Foley described Lime as a “legacy provider” that’s worked with Detroit since 2018. He said Lime wants all companies held to the same standard.
“There are a lot of operators in Detroit,” Foley said. “Some have high quality and some have not so high quality. The city should have the right to be able to choose which operators have done the best and have demonstrated a strong safety record and a strong record of respect for the city over the last few years.”
Lime entered into an agreement with Grand Rapids this year to be the only provider of electric scooters in the West Michigan city. The partnership prompted Lime to offer a 30% discount for trips in neighborhoods outside the city’s downtown.
Chicago started licensing scooter companies this year and expects to earn $4.4 million through permitting fees. The city is also requiring scooter operators to use technology that prevents use on sidewalks meant for pedestrians. Denver banned scooters on city sidewalks and secured licensing agreements with Bird and Lime which help the city track data that Detroit does not have access to.
“We don’t have any data and that’s my request,” Whitfield-Calloway said. “I want to know how we’re monitoring, if we are issuing any fines, how many and which companies.”
Rhodes said the proposed ordinance would offer licenses for free but charge a small fee for each scooter in Detroit.
Licenses would expire each year on March 31 and be subject to review by BSEED, which would be responsible for holding hearings to determine whether the business licenses should be renewed. Rhodes said BSEED could also decide to cut the number of scooters each company can deploy in Detroit.
“That would probably prompt every scooter company to do what they’re supposed to do,” Rhodes said. “Go retrieve the scooters, make sure they’re not blocking the sidewalk, educate their customers not to block the sidewalks, and we might even get some scooter parking areas that would eliminate this problem.”
‘It’s not ideal’
The expansion of scooters is also driving efforts to improve non-motorized transportation routes through Detroit. The city is using millions of dollars in federal COVID relief funds to build greenways and improve access for people who don’t wish to drive.
Ramses Dukes, chief of staff for Whitfield-Calloway, said revenue from regulatory fines could help the city invest in better bike lanes, designated scooter parking areas and other infrastructure to make scooters safer to use. However, Dukes said “the infrastructure should come before the expansion.”
Foley said Lime is encouraging Detroit to build out its bike lane network, as it’s the best way to keep scooters off the sidewalk, but Foley believes fees collected from scooter companies won’t create enough funding on its own.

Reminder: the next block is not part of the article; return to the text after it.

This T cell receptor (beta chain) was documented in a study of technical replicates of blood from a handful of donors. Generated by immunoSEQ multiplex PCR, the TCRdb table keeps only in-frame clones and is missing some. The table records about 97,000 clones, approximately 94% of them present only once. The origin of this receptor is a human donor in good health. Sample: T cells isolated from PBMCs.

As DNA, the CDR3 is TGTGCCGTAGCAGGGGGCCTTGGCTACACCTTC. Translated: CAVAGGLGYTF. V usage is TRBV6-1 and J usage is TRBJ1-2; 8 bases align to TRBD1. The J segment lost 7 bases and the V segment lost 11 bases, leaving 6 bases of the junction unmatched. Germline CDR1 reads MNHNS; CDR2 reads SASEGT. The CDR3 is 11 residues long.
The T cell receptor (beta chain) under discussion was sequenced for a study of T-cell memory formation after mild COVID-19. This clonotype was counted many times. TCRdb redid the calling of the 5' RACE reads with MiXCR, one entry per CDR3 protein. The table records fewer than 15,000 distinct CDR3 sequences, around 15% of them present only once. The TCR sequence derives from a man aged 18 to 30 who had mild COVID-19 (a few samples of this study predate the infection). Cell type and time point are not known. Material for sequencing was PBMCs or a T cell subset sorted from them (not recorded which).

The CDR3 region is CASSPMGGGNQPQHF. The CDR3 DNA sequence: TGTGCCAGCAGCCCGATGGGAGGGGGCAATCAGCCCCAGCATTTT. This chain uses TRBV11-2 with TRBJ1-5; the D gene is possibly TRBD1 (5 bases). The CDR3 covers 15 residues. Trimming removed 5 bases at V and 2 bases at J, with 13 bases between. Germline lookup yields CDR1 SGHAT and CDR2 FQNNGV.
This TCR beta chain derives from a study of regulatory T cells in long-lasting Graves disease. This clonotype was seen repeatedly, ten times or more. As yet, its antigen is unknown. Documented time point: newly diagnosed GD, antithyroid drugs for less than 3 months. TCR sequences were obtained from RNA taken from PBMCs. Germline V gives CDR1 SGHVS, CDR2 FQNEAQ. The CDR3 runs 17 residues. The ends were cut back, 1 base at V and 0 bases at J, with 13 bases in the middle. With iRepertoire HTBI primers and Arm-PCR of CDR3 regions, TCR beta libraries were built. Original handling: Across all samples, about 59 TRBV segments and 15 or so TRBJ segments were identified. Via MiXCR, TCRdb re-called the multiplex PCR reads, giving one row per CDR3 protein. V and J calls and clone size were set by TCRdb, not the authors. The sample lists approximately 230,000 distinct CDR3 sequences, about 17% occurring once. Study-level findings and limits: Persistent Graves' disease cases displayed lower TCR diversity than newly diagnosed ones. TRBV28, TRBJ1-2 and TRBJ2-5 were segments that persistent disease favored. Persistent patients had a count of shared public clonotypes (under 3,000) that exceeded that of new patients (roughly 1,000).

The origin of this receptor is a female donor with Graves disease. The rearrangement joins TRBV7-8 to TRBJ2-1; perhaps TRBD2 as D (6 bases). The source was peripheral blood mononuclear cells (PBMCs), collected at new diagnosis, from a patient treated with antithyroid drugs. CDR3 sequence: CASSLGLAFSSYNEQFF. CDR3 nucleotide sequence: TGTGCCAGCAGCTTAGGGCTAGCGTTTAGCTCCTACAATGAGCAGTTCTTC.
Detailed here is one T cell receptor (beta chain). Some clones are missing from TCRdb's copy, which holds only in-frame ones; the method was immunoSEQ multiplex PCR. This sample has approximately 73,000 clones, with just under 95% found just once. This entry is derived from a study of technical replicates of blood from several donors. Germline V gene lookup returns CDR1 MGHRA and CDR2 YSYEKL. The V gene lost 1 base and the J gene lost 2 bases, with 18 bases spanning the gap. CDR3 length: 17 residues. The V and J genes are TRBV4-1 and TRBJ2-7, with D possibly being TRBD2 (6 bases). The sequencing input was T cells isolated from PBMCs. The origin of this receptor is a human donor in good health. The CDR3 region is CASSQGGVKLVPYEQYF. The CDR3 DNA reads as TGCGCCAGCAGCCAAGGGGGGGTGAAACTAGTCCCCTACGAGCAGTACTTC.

“People tend to ride on sidewalks when they don’t feel safe in the street,” Foley said. “The city must be fully committed to funding its public works programs and capital improvements that include bike lanes. (Scooter companies) are all comfortable with paying our fair share in paying for access to the right of way, but it won’t be sufficient enough to build out a city’s infrastructure network.”
Keeping scooters off the sidewalk could become easier with new technology. Slusser said his office is working with scooter operators to pilot sensors that can determine when a scooter is on the street. Bird and Lime are reportedly developing cameras and machine learning to detect when users are riding on the sidewalk, which triggers an alarm or remotely slows down the scooter.
Foley said Lime will deploy scooters in Detroit next spring that alert riders every five seconds to get off the sidewalk or risk being fined by the company.
Williams said Link is launching similar “pedestrian defense” technology on its scooters in Chicago. But he said it’s important for city planners to acknowledge that road conditions could force riders off the streets in places where it’s unsafe for scooters to drive alongside cars.
“A one-size-fits-all approach is probably not appropriate, and aggressive sidewalk riding deterrence is best when used thoughtfully,” he said.
Scooter use is already restricted or subject to reduced speeds in several locations around the city – including the RiverWalk, Greektown and downtown parks – using geofencing technology that draws digital boundaries around no-go areas.
Foley said geofencing technology has prevented Lime scooters from ending up in the Detroit River, which has been a concern for city officials. A viral video in 2019 depicting people throwing Spin scooters into the river launched a Detroit Police Department investigation.